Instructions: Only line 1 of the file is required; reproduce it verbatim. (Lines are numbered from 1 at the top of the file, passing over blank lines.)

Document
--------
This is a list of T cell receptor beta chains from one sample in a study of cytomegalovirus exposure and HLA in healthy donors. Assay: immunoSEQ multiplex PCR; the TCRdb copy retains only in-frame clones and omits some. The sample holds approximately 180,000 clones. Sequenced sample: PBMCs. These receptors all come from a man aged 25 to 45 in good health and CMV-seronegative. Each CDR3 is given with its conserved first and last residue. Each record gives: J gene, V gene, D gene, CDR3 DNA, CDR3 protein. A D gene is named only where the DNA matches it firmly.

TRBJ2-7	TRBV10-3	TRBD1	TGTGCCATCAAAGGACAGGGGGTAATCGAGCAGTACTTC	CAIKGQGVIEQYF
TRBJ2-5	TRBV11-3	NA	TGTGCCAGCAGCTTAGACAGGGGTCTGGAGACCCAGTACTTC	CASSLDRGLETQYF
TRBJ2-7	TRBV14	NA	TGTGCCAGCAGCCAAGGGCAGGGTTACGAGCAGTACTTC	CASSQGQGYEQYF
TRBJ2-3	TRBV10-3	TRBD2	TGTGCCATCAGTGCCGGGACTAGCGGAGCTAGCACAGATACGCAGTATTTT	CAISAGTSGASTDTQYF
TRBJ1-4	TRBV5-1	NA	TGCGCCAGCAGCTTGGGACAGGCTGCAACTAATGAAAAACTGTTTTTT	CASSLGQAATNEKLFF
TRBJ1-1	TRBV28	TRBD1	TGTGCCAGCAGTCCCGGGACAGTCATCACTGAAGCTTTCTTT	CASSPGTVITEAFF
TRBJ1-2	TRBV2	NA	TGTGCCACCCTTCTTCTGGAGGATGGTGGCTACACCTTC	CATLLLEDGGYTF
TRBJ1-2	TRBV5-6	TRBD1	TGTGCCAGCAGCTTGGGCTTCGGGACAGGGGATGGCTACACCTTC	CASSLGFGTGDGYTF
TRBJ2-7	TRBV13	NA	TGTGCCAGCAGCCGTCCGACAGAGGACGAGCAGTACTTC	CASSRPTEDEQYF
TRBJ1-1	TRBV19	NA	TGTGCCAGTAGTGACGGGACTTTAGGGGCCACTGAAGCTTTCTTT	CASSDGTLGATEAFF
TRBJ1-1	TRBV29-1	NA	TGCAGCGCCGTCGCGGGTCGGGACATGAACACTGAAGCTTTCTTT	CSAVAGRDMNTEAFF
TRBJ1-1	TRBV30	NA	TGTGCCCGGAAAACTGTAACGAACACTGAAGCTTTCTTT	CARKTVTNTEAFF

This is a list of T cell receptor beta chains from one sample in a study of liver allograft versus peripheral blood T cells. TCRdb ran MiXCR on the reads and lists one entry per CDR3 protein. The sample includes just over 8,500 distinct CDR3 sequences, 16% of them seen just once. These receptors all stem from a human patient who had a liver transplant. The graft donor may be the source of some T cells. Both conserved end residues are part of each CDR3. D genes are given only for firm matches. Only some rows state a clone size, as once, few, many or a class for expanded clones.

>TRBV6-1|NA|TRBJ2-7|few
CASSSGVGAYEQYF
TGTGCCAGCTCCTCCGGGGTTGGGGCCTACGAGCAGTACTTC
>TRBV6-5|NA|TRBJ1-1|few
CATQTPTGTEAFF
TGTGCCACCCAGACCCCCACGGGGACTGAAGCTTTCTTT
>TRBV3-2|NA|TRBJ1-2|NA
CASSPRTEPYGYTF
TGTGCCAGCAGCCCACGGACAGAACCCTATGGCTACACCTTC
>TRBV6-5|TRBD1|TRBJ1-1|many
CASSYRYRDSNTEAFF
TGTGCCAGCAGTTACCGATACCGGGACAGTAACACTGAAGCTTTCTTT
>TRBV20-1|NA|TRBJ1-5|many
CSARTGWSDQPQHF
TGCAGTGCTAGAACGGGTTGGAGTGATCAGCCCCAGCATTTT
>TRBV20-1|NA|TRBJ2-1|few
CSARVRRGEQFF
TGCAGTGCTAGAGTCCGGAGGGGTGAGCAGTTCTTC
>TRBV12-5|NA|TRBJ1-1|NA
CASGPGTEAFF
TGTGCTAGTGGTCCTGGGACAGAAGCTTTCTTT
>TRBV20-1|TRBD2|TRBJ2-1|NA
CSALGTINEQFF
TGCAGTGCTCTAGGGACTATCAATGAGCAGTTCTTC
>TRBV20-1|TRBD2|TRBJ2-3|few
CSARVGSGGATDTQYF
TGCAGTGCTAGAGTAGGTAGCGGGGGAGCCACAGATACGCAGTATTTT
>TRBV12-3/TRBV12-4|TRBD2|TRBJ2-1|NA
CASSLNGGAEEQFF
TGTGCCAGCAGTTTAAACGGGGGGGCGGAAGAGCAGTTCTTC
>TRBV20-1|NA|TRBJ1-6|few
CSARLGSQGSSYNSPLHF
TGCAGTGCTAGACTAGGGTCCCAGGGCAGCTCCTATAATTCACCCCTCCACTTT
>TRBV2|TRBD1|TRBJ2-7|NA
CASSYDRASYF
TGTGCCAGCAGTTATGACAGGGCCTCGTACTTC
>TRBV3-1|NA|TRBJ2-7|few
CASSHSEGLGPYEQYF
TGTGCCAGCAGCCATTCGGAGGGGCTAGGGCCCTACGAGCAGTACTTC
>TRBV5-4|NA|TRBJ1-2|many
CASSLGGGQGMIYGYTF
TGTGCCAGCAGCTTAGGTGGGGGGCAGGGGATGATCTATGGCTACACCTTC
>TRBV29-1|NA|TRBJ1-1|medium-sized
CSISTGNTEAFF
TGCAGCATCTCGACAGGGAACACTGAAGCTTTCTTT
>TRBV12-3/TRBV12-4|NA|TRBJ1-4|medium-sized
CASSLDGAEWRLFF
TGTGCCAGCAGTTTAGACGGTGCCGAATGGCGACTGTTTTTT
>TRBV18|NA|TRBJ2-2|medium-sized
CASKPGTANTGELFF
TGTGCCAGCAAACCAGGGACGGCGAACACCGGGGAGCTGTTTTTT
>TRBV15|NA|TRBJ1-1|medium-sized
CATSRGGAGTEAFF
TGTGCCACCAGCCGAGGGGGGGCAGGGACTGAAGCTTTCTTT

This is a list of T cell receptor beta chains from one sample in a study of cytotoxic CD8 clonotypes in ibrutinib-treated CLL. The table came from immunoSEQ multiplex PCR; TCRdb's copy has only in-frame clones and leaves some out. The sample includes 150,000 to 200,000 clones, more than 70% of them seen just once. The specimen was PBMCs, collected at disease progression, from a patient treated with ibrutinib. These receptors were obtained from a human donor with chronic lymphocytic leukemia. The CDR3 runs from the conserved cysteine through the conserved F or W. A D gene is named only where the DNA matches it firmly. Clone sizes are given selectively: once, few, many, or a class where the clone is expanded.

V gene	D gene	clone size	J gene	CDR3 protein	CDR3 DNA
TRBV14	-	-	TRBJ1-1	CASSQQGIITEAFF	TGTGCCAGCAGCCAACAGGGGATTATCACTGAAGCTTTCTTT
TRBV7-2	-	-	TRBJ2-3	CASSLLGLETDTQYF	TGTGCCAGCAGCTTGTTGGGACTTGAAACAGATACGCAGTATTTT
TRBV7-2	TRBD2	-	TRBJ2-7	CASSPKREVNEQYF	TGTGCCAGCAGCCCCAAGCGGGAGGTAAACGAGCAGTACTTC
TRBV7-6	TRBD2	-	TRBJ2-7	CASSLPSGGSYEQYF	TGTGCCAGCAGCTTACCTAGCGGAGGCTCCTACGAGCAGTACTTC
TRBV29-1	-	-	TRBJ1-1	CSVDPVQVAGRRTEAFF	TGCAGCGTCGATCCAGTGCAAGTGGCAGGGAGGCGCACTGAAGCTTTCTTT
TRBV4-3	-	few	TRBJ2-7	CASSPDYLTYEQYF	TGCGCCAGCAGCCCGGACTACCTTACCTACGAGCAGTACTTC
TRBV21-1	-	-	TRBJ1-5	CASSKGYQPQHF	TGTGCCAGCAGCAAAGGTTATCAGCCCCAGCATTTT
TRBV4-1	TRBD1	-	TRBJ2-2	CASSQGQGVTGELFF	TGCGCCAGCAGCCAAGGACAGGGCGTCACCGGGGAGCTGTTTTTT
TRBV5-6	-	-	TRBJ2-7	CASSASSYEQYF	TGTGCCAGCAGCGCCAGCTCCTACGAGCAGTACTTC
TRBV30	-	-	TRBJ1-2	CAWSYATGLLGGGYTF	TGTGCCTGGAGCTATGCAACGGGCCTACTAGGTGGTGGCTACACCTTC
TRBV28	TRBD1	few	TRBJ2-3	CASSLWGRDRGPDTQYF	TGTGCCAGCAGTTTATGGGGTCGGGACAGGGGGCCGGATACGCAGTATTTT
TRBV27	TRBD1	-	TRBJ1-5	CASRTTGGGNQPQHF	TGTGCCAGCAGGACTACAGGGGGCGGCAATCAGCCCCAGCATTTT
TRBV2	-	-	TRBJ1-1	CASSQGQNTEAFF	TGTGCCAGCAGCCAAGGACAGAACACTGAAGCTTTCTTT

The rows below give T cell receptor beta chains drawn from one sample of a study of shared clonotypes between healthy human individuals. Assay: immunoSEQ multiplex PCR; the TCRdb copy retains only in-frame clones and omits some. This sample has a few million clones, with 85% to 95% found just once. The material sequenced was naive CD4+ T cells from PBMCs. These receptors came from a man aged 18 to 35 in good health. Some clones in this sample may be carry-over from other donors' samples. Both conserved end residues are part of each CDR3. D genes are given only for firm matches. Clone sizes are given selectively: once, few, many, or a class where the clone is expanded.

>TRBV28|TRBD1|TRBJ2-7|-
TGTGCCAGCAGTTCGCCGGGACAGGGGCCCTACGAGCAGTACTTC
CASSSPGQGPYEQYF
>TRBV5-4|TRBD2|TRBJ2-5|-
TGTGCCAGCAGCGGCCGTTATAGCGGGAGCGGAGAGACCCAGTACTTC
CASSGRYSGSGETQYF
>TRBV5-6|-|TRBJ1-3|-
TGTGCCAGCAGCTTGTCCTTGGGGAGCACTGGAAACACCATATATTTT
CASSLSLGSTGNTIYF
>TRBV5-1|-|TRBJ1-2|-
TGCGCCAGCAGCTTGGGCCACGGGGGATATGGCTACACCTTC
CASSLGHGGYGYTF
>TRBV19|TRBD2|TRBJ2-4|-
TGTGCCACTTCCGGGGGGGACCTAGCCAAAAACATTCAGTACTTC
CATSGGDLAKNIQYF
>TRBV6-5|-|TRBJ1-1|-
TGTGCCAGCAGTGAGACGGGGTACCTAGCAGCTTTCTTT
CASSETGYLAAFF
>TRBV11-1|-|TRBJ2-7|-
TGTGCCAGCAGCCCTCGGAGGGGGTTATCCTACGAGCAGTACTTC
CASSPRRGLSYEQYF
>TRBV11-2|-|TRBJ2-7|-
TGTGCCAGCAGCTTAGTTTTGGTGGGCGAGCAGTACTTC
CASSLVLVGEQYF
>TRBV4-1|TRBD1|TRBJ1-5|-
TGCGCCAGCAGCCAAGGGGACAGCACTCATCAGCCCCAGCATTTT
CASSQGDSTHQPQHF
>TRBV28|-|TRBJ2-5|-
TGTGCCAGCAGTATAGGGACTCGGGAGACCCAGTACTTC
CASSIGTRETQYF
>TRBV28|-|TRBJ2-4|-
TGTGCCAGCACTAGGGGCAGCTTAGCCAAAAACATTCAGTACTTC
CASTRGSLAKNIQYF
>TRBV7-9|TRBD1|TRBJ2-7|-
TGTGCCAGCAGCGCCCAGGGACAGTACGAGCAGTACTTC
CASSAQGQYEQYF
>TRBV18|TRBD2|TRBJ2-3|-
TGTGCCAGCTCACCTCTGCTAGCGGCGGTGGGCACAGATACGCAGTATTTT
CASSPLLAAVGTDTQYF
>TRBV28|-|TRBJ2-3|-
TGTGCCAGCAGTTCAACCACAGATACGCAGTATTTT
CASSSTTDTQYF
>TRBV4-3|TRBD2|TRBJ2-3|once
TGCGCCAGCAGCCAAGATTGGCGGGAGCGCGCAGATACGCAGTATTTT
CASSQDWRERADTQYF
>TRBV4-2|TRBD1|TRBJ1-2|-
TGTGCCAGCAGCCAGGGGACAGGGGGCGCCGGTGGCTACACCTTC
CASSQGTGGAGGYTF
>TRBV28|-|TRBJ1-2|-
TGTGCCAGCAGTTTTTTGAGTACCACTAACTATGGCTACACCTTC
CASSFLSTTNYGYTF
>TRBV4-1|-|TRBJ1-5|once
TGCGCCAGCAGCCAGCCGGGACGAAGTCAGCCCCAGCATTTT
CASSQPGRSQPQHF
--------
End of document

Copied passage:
This is a list of T cell receptor beta chains from one sample in a study of cytomegalovirus exposure and HLA in healthy donors. Assay: immunoSEQ multiplex PCR; the TCRdb copy retains only in-frame clones and omits some. The sample holds approximately 180,000 clones. Sequenced sample: PBMCs. These receptors all come from a man aged 25 to 45 in good health and CMV-seronegative. Each CDR3 is given with its conserved first and last residue. Each record gives: J gene, V gene, D gene, CDR3 DNA, CDR3 protein. A D gene is named only where the DNA matches it firmly.